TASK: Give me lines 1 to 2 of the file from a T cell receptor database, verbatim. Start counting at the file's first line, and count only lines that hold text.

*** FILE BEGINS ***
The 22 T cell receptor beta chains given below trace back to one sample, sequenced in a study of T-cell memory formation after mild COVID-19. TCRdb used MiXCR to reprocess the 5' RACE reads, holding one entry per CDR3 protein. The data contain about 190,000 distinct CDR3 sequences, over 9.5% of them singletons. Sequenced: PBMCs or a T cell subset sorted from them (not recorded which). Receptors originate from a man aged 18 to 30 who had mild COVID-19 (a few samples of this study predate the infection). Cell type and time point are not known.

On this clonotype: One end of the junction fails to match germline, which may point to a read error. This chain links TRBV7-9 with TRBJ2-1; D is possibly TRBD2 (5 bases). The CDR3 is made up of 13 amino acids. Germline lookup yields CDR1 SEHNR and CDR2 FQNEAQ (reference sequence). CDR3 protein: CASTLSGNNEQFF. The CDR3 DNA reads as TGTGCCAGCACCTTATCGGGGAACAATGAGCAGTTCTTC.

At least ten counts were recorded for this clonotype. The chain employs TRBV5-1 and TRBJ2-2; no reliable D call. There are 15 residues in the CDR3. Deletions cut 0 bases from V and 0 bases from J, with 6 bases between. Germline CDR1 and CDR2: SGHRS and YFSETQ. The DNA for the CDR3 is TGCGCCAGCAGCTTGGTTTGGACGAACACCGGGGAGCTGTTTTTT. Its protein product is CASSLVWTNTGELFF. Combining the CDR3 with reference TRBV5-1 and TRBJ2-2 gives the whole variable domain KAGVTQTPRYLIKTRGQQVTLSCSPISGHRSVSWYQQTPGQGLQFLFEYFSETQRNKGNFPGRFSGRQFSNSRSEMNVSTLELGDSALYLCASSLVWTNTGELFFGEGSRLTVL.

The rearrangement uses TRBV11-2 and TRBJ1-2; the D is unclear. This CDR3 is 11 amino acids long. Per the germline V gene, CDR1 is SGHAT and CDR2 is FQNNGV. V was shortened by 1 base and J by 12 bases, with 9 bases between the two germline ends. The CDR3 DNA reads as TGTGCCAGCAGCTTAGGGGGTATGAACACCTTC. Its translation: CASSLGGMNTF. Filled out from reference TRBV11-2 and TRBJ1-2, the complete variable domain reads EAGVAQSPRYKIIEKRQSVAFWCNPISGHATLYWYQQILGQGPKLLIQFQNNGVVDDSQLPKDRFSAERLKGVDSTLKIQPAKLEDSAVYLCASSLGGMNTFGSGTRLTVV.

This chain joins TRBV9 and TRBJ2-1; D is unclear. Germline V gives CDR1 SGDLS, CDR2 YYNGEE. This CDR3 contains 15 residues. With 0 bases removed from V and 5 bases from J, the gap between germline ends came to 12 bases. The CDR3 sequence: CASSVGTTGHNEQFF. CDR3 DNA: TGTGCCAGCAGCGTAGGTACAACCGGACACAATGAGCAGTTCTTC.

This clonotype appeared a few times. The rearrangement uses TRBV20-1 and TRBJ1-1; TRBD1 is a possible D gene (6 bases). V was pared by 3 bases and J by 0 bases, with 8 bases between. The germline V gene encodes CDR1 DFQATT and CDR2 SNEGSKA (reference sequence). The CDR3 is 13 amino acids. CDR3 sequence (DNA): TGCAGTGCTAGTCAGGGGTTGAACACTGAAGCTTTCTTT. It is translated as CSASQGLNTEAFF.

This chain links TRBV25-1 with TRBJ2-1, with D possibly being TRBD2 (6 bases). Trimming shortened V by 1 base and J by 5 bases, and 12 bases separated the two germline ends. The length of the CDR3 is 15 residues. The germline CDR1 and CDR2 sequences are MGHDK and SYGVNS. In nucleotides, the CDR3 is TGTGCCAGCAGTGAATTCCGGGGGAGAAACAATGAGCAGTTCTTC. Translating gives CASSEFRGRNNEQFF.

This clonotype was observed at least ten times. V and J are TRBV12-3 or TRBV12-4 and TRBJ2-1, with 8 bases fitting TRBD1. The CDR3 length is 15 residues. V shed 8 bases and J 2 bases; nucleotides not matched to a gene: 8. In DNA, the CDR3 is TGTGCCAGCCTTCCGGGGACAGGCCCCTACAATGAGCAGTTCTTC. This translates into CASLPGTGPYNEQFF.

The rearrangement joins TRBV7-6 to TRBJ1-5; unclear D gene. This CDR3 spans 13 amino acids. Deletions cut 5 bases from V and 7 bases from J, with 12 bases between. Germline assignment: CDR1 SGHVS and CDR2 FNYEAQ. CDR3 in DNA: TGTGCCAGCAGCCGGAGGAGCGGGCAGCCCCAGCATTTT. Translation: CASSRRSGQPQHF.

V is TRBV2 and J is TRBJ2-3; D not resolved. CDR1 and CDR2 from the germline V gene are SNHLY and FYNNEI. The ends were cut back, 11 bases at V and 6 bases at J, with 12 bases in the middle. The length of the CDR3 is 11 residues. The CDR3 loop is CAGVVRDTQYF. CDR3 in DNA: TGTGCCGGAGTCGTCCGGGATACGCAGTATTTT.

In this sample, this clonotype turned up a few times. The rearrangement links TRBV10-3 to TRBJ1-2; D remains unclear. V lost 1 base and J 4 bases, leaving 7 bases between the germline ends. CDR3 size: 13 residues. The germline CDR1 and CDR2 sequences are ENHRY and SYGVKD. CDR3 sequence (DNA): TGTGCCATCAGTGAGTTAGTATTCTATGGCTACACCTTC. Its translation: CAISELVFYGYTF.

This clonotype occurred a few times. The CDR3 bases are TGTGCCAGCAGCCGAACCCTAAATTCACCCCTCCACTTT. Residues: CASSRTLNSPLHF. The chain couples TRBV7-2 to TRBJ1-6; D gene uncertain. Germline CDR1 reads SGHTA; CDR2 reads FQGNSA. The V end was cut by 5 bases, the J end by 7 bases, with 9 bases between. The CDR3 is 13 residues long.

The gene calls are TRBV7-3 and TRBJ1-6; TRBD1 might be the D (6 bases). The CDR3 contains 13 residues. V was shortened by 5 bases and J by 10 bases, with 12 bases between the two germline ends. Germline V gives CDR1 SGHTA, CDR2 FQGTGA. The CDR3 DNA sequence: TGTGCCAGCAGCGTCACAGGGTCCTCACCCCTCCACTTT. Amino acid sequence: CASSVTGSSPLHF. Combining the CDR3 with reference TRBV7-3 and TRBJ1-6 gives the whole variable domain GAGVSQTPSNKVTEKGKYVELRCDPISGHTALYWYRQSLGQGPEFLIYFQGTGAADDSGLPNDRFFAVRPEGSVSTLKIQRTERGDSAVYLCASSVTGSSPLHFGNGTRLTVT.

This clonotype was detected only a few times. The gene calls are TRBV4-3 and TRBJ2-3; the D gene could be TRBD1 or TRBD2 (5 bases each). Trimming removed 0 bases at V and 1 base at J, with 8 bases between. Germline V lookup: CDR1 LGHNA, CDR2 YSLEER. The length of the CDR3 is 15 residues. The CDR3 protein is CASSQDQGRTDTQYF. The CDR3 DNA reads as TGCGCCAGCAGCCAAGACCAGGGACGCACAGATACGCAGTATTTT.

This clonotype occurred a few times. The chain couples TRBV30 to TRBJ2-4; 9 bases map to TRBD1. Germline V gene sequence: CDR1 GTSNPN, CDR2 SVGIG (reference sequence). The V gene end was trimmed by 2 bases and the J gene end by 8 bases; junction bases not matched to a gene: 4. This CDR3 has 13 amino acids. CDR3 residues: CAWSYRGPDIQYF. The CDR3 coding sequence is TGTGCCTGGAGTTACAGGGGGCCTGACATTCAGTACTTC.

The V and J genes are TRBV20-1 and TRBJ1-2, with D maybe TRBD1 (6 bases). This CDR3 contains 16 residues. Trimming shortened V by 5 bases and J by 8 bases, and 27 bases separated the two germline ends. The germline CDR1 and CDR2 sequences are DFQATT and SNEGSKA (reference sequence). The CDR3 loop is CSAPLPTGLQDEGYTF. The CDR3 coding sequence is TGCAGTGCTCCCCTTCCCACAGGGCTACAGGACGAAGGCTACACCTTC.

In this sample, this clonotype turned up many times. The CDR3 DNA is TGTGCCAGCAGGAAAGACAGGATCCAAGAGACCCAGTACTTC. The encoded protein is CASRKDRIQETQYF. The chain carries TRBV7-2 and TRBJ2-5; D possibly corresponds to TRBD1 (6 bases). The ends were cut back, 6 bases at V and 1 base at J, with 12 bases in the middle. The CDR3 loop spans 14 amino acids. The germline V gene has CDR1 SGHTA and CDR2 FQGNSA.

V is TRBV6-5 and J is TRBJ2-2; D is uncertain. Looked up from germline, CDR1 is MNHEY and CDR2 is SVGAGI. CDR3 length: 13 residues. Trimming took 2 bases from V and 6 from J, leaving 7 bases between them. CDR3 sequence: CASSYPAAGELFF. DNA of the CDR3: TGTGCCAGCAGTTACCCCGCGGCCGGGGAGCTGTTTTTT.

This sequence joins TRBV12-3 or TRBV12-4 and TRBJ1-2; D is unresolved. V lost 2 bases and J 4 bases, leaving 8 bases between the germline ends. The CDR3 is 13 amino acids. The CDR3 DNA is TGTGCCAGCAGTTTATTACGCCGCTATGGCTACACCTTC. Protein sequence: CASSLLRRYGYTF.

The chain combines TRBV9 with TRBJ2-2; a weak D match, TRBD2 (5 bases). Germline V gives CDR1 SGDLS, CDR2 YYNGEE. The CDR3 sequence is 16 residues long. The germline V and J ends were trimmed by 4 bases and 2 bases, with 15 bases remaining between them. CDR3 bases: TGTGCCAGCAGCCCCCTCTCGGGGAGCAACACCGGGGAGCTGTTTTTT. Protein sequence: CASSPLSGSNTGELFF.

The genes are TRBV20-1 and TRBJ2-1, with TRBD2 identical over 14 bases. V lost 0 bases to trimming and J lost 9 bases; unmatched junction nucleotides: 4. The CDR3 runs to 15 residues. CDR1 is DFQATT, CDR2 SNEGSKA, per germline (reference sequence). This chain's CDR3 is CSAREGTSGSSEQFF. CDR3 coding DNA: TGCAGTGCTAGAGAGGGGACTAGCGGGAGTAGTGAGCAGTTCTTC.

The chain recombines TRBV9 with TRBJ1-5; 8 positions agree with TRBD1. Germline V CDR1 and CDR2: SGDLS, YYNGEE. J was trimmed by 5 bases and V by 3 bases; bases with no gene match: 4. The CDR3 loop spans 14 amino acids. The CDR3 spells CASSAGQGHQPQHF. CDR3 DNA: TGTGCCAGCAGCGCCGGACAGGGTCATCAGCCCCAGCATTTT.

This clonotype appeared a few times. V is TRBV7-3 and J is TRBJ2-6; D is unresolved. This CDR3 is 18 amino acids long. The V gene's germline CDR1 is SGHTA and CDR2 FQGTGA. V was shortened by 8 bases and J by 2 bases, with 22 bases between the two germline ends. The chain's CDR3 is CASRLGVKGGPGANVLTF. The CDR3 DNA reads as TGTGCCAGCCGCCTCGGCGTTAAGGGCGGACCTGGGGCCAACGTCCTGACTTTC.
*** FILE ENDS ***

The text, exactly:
The 22 T cell receptor beta chains given below trace back to one sample, sequenced in a study of T-cell memory formation after mild COVID-19. TCRdb used MiXCR to reprocess the 5' RACE reads, holding one entry per CDR3 protein. The data contain about 190,000 distinct CDR3 sequences, over 9.5% of them singletons. Sequenced: PBMCs or a T cell subset sorted from them (not recorded which). Receptors originate from a man aged 18 to 30 who had mild COVID-19 (a few samples of this study predate the infection). Cell type and time point are not known.

On this clonotype: One end of the junction fails to match germline, which may point to a read error. This chain links TRBV7-9 with TRBJ2-1; D is possibly TRBD2 (5 bases). The CDR3 is made up of 13 amino acids. Germline lookup yields CDR1 SEHNR and CDR2 FQNEAQ (reference sequence). CDR3 protein: CASTLSGNNEQFF. The CDR3 DNA reads as TGTGCCAGCACCTTATCGGGGAACAATGAGCAGTTCTTC.